Jonathan Ward of TLC & ICON

When was the last time you met someone who was truly committed, truly focused, truly brilliant? For our first featured article we’ve decided upon presenting one such individual; someone we hold in high esteem, whom inspires us, and whom we share the connection and steadfast desire of creating the absolute best products in our fields.  Allow me to introduce you to Jonathan Ward, the owner and founder of TLC restoration and service center, and creator of the incomparable ICON vehicles.

Every so often comes along a product, or designer, or philosophy that so shakes our preconceptions that we are never the same. I’d suggest Jonathon Ward is one such catalyst in modern industrial design for his ability to recognize and pay homage to past classics while progressing them in new directions that are far beyond their modern counterparts.

If you are as of yet unfamiliar with the ICON vehicles, then they could be simply described as reinvented versions of the classic Toyota Land Cruisers and Willys Jeep with thoroughly modern components and driving performance. However that would be too simple, to truly appreciate an ICON vehicle one must know the absolute attention to detail and high level of engineering and design awareness that borders on near obsession. The only thing vintage about these vehicles may be the lines of their classic silhouette and the design heritage which inspires their construction. Jonathon says “The idea behind ICON is to revisit classic vehicles from our collective past that make us smile, but with a modern design sensitivity and approach.” And I must admit after getting a chance to experience these vehicles first hand, I can honestly say that if the classics make us smile, then the re-envisioned ICON models make us drool…and then grin until our faces hurt.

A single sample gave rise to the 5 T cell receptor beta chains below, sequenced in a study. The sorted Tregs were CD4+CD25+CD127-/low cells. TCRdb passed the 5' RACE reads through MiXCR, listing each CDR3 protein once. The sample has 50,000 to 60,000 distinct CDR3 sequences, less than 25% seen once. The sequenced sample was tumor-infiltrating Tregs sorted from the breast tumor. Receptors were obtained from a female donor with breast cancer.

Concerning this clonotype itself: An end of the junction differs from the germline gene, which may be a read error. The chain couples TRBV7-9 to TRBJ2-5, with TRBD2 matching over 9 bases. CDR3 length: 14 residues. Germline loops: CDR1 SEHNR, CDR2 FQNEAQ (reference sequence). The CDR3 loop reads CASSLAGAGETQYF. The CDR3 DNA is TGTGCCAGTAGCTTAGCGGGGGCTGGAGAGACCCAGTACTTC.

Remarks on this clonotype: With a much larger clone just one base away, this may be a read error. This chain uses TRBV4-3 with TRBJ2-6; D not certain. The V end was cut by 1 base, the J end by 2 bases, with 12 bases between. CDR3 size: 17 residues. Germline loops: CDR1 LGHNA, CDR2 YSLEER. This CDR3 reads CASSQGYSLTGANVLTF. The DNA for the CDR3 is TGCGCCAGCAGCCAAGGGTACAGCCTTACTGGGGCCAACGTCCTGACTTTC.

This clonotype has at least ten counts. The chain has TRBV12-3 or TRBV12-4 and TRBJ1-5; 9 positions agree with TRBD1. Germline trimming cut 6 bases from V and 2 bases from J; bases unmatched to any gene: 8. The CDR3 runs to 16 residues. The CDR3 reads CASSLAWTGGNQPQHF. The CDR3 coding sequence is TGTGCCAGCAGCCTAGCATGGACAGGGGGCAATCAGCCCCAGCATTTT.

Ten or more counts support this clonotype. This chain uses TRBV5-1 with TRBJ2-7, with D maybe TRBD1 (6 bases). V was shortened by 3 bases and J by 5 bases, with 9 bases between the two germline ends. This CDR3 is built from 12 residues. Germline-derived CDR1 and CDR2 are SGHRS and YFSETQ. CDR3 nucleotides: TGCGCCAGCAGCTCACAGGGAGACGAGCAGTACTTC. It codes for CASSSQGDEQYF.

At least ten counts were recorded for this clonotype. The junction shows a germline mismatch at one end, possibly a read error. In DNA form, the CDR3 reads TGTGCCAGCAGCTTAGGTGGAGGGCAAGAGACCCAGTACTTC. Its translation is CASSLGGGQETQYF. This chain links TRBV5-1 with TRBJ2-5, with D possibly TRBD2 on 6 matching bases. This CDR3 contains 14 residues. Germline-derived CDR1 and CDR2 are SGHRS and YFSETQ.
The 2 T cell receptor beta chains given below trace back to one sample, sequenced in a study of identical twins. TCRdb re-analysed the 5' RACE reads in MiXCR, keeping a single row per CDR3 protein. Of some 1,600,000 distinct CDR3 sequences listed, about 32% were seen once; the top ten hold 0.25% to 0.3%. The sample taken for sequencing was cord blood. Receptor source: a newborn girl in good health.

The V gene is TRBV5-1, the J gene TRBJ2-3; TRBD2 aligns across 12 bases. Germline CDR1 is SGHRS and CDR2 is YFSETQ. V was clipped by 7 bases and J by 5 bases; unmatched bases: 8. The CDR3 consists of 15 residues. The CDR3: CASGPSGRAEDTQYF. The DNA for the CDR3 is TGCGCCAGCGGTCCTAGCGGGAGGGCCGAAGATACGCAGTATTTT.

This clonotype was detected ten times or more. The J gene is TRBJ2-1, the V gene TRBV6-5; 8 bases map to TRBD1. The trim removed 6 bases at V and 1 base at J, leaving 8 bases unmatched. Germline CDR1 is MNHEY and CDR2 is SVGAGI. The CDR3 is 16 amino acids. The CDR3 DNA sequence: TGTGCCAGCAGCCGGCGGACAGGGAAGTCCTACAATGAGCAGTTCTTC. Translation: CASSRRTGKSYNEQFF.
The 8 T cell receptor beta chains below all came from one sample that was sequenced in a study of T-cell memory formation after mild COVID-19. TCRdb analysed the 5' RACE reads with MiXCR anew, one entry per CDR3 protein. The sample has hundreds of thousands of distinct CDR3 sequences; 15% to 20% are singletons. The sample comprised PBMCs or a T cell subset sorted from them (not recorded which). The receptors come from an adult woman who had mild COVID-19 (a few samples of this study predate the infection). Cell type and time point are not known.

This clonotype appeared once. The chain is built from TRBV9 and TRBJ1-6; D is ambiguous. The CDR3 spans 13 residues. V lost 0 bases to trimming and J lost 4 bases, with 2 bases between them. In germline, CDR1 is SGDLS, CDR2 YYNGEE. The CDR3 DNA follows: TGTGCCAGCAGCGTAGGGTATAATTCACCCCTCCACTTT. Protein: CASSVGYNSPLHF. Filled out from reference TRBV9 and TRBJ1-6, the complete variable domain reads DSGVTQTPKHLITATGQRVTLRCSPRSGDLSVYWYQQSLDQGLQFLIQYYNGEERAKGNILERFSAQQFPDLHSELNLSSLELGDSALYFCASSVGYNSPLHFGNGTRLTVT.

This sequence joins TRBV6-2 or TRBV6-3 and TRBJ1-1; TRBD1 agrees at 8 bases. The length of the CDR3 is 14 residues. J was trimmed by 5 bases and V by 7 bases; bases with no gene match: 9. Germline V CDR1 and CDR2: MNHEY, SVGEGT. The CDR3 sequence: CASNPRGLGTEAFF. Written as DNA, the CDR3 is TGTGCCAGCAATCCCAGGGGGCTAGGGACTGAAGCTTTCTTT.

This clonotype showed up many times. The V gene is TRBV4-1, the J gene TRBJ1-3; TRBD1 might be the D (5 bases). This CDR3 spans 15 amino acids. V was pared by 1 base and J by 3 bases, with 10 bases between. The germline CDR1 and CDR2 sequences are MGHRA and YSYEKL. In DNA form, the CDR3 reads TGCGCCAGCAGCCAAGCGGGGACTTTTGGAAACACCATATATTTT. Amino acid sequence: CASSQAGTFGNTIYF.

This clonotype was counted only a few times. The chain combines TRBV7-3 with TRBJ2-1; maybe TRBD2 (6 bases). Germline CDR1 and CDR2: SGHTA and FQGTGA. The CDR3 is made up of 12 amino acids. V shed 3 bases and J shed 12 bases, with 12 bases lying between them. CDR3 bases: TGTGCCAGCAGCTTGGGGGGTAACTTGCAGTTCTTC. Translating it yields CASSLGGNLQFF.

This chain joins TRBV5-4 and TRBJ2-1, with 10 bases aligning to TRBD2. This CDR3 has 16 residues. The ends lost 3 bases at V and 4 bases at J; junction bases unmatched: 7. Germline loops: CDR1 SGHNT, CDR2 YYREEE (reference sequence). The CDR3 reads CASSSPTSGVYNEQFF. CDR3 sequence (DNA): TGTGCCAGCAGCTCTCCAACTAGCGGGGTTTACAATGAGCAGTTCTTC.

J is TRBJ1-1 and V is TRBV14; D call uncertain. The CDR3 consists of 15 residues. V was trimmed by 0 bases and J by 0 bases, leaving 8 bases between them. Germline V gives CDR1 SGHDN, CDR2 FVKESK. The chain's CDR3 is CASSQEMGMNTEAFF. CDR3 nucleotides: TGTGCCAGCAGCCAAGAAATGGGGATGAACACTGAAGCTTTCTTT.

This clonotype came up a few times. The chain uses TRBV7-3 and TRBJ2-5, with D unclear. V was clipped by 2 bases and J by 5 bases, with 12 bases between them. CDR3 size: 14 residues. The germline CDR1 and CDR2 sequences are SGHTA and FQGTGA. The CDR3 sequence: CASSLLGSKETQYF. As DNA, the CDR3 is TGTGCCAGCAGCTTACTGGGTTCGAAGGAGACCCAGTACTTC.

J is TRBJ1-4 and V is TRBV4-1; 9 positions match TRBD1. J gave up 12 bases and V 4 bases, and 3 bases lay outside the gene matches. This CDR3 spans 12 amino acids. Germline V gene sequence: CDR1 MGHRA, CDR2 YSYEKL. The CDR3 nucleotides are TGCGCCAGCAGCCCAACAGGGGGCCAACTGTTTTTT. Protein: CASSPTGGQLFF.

Details abound on each and every ICON build, and the intricacies of these hand-built vehicles are staggering. The thoughtfulness put forth into everything from the scratch resistant surface coatings low luster finish which further enhances the style and vehicle’s utilitarian spirit, to the LED back up lights which share their lineage with the lights used on the Mars Rover, wheels which previously only adorned Department of Defense vehicles, and the carefully designed woven pattern of the stone washed cotton canvas rear seat would all cause one to think Jonathon’s background would be that of professionally trained transportation designer, mechanical engineer, or  some similar esteemed training. However, supremely specialized training is not the case, as he’s never officially studied or taken a single design course. Instead his guide has been his passion and his interest in industrial design, the human interface, and vintage aesthetic; all of which are very evident in the ICON brand as a culmination of those natural inclinations.